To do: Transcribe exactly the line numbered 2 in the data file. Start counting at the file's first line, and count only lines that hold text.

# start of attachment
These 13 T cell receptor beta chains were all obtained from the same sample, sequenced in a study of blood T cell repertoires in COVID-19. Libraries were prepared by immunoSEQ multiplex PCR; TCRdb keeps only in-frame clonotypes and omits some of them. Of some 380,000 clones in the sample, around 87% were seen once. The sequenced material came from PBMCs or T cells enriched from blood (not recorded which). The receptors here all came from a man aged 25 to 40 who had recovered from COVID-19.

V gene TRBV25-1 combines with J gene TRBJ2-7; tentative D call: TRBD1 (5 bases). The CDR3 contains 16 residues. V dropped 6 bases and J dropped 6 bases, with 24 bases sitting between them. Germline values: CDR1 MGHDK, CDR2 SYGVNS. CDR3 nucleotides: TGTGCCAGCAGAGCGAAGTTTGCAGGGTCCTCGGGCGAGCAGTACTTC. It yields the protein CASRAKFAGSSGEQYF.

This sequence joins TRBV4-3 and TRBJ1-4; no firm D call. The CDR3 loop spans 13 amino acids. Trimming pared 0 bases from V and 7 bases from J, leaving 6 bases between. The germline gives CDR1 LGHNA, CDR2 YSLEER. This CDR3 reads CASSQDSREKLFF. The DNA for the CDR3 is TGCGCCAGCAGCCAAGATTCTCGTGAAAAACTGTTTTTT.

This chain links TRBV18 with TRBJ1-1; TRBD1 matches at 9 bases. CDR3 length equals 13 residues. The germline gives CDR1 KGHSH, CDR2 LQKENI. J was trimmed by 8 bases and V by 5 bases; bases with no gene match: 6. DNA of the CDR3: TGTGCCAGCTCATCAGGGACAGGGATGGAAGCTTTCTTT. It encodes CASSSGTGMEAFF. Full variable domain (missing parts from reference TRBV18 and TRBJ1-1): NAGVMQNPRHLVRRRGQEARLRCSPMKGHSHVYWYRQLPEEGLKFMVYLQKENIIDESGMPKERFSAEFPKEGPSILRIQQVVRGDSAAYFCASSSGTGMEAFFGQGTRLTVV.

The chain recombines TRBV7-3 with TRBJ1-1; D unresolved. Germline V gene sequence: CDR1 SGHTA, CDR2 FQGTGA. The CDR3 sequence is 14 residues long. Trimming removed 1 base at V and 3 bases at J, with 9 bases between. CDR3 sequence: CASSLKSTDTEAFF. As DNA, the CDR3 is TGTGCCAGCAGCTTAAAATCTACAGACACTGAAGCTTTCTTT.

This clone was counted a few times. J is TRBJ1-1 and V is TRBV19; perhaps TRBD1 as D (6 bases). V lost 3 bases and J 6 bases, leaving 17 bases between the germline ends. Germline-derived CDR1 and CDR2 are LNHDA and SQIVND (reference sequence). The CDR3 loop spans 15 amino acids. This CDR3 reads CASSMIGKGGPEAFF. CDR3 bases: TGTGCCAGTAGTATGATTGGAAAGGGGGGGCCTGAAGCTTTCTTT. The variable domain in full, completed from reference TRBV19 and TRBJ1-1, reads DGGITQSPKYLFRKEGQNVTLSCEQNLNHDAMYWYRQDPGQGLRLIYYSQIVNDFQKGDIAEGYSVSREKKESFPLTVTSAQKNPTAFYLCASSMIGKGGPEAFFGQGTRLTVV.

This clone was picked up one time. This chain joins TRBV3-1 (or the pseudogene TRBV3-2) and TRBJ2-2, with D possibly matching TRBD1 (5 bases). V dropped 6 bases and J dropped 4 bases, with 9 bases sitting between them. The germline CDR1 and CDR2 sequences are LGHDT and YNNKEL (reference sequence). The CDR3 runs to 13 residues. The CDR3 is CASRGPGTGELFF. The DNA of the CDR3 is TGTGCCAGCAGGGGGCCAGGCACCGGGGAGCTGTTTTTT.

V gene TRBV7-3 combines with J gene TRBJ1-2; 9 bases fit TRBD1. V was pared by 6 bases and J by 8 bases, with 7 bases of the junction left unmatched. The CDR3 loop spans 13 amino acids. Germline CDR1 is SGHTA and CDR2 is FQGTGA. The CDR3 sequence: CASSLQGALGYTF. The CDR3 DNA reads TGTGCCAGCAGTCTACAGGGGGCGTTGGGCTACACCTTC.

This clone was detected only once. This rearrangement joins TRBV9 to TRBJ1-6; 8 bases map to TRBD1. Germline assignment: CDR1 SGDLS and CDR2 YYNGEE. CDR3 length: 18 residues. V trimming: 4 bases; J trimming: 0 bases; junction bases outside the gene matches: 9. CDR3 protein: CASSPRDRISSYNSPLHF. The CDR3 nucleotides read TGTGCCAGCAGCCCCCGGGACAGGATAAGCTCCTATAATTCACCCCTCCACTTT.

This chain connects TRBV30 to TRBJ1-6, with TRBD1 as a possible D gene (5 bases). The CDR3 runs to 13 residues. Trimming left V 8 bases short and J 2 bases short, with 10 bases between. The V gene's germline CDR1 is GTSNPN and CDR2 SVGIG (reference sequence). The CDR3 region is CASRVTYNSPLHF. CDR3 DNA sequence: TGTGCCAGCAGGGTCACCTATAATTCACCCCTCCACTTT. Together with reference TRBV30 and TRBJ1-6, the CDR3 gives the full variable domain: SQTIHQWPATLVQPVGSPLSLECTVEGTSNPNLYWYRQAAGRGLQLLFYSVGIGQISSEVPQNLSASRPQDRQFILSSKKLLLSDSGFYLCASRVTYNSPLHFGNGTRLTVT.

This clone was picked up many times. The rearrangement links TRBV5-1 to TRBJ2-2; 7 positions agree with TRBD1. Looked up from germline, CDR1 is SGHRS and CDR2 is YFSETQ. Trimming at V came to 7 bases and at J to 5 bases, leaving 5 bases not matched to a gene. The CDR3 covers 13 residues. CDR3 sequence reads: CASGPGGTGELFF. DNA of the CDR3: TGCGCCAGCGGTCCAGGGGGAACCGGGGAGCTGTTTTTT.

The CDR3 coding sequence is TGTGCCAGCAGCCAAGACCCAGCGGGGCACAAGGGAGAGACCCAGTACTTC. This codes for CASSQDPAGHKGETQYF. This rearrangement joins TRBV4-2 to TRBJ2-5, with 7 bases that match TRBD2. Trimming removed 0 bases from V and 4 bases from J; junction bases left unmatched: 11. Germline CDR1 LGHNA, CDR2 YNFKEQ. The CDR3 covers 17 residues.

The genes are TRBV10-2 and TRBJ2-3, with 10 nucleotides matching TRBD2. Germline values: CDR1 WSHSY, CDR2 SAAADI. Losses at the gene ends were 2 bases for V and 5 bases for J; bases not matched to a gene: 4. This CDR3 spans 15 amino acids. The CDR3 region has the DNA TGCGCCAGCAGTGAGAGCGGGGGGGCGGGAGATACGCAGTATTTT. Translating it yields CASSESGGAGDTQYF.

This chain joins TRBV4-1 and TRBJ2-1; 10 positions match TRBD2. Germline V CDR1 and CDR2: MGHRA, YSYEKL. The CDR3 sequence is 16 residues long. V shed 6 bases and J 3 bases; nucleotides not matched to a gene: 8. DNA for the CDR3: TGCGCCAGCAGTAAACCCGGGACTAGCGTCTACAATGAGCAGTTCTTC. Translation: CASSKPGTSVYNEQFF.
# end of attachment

V gene TRBV25-1 combines with J gene TRBJ2-7; tentative D call: TRBD1 (5 bases). The CDR3 contains 16 residues. V dropped 6 bases and J dropped 6 bases, with 24 bases sitting between them. Germline values: CDR1 MGHDK, CDR2 SYGVNS. CDR3 nucleotides: TGTGCCAGCAGAGCGAAGTTTGCAGGGTCCTCGGGCGAGCAGTACTTC. It yields the protein CASRAKFAGSSGEQYF.